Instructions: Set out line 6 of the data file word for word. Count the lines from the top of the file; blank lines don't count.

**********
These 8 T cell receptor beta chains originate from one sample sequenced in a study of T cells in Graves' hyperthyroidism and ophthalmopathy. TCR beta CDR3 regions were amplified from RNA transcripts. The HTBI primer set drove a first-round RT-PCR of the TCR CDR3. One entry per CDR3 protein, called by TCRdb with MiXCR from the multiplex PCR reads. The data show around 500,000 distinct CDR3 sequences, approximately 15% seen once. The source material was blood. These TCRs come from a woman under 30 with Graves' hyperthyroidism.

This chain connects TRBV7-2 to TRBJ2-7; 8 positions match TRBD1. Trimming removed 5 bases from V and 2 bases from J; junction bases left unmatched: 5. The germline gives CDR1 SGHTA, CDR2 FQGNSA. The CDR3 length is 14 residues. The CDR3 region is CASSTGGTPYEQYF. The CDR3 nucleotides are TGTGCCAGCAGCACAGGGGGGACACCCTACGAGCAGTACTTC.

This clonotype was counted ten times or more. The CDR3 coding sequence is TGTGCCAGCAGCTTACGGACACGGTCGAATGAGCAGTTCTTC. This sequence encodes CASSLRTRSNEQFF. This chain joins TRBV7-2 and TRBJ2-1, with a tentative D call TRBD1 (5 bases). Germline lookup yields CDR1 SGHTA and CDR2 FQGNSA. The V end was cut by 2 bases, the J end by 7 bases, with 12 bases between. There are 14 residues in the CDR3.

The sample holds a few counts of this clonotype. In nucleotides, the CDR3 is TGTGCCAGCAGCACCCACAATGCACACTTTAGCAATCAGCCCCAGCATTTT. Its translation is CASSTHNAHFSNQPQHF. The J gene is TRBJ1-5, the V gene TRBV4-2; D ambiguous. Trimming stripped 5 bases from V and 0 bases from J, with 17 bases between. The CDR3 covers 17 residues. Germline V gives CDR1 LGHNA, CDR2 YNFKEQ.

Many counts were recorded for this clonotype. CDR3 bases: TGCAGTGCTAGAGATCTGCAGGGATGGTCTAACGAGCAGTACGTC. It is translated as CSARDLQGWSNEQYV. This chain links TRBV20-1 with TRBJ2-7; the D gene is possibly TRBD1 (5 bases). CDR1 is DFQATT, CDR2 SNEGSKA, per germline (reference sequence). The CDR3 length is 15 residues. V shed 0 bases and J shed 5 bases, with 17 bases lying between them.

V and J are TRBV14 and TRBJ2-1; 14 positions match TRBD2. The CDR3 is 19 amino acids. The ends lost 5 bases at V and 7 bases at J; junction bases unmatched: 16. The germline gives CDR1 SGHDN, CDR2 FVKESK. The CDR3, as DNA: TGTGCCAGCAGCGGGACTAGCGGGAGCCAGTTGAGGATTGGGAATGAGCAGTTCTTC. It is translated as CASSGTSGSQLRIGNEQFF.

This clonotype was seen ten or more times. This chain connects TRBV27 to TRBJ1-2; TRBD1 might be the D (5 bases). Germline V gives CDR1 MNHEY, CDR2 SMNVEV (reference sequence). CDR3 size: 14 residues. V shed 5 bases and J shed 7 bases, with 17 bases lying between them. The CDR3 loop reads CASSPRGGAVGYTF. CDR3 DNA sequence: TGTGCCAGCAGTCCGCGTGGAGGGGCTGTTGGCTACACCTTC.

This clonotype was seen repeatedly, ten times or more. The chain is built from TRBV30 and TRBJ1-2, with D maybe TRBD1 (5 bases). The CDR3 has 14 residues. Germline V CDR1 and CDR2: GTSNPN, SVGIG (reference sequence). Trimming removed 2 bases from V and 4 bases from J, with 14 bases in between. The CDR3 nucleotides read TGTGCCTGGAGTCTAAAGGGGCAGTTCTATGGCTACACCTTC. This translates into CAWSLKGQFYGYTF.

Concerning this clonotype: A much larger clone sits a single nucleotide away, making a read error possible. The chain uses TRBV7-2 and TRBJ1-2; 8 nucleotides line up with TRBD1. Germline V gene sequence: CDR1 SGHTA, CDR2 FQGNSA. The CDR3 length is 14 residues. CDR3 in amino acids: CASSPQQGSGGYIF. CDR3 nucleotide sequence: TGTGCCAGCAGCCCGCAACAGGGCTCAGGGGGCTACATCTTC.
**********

V and J are TRBV14 and TRBJ2-1; 14 positions match TRBD2. The CDR3 is 19 amino acids. The ends lost 5 bases at V and 7 bases at J; junction bases unmatched: 16. The germline gives CDR1 SGHDN, CDR2 FVKESK. The CDR3, as DNA: TGTGCCAGCAGCGGGACTAGCGGGAGCCAGTTGAGGATTGGGAATGAGCAGTTCTTC. It is translated as CASSGTSGSQLRIGNEQFF.